Spaniards vote in two key regional polls
Pro-independence parties expect strong support in Basque Country, while ruling party faces stiff competition in Galicia.
Last Modified: 21 Oct 2012 18:26

Spaniards battling a deep recession have voted in two regional elections that could deal a blow to Mariano Rajoy, prime minister.

Sunday's elections are full of risks for the Spanish leader as he agonises over whether and when to request a eurozone rescue line to help finance the nation's soaring public debt.

Rajoy's right-leaning Popular Party has imposed tough austerity measures on the eurozone's fourth-largest economy and now faces votes in the premier's home region of Galicia and in the Basque Country.

Many investors believe Rajoy is waiting to get the two votes out of the way before requesting a rescue, keeping world financial markets on edge.

In Galicia, which has 2.7 million eligible voters including 400,000 abroad, the Popular Party was defending a tight, absolute majority. Opinion polls gave it hopes of keeping power.

Left-wing separatist coalition Euskal Herria Bildu, headed by Laura Mintegi, is expected to finish second [Reuters]

In the Basque Country, a pro-independence coalition is expected to enjoy a surge in support in the first regional vote since the armed separatist movement ETA renounced the use of bombs and guns.

Polls in the Basque Country showed the nationalist Partido Nacional Vasco (PNV) is set to knock aside a Socialist government in the elections.

A new coalition of left-wing Basque separatists, Euskal Herria Bildu, is expected to finish second, behind the PNV, forcing the latter to make an alliance.

A new coalition of left-wing Basque separatists, Euskal Herria Bildu, is expected to finish second, behind the PNV, forcing the latter to make an alliance.

Bildu was created last year to fill the space left by the Batasuna party which was outlawed in 2003 for alleged ties to ETA, and includes independent candidates who are former Batasuna members.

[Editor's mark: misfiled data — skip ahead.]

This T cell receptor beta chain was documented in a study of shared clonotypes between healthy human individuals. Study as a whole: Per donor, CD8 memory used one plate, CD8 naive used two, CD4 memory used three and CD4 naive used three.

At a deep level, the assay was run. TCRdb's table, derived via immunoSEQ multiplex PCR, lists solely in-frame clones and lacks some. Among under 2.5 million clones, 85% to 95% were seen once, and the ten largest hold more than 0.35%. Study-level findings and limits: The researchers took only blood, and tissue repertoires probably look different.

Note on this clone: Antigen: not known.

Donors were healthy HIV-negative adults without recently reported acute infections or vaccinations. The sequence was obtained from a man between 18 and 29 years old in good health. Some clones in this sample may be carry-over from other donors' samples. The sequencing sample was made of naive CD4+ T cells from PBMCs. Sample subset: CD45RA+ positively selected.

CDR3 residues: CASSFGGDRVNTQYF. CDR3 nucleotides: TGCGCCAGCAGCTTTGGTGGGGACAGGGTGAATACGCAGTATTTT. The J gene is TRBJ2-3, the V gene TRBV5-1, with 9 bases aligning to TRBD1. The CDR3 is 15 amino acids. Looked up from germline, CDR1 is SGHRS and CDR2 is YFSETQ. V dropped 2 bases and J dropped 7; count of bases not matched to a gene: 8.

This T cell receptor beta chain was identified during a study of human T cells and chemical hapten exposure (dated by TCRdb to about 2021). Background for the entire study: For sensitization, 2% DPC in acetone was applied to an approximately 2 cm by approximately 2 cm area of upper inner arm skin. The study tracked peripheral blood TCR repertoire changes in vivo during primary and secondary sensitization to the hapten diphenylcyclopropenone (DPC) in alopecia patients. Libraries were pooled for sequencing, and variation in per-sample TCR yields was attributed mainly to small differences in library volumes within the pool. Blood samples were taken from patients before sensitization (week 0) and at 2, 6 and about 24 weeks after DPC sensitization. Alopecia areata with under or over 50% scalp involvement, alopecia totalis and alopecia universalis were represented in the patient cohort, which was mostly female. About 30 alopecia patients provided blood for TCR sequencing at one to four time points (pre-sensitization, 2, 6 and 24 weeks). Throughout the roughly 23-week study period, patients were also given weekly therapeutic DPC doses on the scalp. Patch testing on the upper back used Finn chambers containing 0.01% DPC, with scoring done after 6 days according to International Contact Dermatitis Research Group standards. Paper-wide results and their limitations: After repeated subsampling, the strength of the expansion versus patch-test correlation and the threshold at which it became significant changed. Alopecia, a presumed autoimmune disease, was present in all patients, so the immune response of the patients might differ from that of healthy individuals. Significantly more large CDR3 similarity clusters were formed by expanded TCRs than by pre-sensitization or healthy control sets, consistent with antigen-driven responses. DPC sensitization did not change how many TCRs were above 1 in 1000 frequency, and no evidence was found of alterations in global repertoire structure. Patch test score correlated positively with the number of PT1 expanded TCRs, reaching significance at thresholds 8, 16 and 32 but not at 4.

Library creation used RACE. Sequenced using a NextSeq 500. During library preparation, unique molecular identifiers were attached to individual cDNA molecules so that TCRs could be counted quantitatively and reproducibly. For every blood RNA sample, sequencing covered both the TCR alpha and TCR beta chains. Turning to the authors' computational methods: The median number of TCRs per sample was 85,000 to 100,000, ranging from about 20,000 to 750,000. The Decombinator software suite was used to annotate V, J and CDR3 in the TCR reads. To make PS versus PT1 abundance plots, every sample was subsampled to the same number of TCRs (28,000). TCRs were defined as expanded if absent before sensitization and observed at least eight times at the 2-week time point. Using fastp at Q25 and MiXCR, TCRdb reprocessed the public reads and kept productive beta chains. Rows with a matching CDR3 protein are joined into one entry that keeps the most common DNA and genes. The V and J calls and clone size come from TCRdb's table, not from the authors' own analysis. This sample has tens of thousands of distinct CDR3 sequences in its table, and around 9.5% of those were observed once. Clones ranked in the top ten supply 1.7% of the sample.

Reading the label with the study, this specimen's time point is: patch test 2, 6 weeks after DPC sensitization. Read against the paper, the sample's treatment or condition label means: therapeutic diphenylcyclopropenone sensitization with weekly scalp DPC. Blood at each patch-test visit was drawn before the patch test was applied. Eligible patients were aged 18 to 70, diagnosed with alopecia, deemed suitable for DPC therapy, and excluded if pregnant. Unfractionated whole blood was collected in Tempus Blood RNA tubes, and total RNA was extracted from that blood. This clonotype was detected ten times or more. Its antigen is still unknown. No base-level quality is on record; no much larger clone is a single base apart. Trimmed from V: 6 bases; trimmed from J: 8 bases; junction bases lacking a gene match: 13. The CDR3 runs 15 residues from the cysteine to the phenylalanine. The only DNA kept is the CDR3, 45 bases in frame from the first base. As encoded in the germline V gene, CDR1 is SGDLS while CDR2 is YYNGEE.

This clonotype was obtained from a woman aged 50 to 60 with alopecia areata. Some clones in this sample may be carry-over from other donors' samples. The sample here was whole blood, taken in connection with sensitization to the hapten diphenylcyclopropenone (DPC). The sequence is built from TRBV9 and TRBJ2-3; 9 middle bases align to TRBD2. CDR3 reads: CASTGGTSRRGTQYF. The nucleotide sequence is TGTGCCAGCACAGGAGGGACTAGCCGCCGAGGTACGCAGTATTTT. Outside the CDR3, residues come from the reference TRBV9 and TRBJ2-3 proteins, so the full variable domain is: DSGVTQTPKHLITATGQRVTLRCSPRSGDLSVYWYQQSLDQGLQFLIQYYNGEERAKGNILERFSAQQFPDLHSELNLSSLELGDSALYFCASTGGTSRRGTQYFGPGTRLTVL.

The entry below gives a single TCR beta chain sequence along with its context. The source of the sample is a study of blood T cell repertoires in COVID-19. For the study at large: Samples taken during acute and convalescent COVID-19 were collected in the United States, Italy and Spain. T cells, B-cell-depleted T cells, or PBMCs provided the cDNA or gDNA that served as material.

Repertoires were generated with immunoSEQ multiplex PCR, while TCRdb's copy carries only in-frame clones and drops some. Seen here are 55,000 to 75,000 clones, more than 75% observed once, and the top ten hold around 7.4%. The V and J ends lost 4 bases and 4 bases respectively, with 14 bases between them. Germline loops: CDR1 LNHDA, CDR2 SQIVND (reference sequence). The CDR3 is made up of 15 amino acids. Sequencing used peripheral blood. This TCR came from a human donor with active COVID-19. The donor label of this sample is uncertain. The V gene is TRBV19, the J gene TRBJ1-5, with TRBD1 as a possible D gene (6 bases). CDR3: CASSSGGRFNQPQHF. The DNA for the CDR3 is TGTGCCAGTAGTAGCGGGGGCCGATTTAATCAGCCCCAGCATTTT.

ETA is blamed for 829 deaths during its four-decade armed campaign for an independent Basque homeland in parts of southern France and in the northern Spanish region.

Basque independence

Inigo Iturrate of the PNV, said the election is an opportunity to consolidate peace in the Basque Country.

"We are living an unrepeatable opportunity in this country and we can't miss it. We have to consolidate the peace process, we have to get ETA once and for all to lay down the weapons, to dissolve and say goodbye for ever to this country so they let everyone to do politics and solve problems through conversations," Iturrate said on Friday.

Meanwhile, Laura Mintegi, the head of Euskal Herria Bildu coalition, called on voters to come out in force in order to achieve their long term goal of a state wholly separate from Spain.

"On these times the brand Spain is a burden for the Basque Country"

- Inigo Iturrate, Partido Nacional Vasco

"People that are in favour of independence and consider themselves to be supporters of the [political] left, aren't ordinary voters, they are political activists," she told the cheering crowd in the city of San Sebastian on Friday.

Together, PNV and Euskal Herria Bildu, will likely sweep around sixty per cent of the vote, putting the cause of Basque independence firmly back on the negotiating table.

Asked whether his party would request independence for the northern Spain region, Iturrate said the Basque Country would have better credit rating as an independent region.

"On these times the brand Spain is a burden for the Basque Country. It is a burden for the Basque Country because it makes us compete with a disadvantage over our possibilities in exportation and the internationalisation of our companies," he said.

The Basque Country has healthy finances and small deficits compared with many other regions and credit rating agency Standard and Poor's rates it two notches higher than the long-term rating on the sovereign.

Rajoy, recently announced 65bn euros ($80bn) in spending cuts to try to reach a deficit target of three per cent of gross domestic product by 2014, as he tries to keep Spain from following Greece, Ireland and Portugal into an international bailout.

On Friday, Rajoy was greeted by more than a thousand campaign faithful in Galicia, Rajoy's home region and political
stronghold, he introduced local Popular Party candidate Alberto Nunez Feijoo.

"I've been in politics for 30 long years, and I want to continue for a few more" said Rajoy. "And here we've never lost elections. Never. The Popular Party always wins elections in this province."


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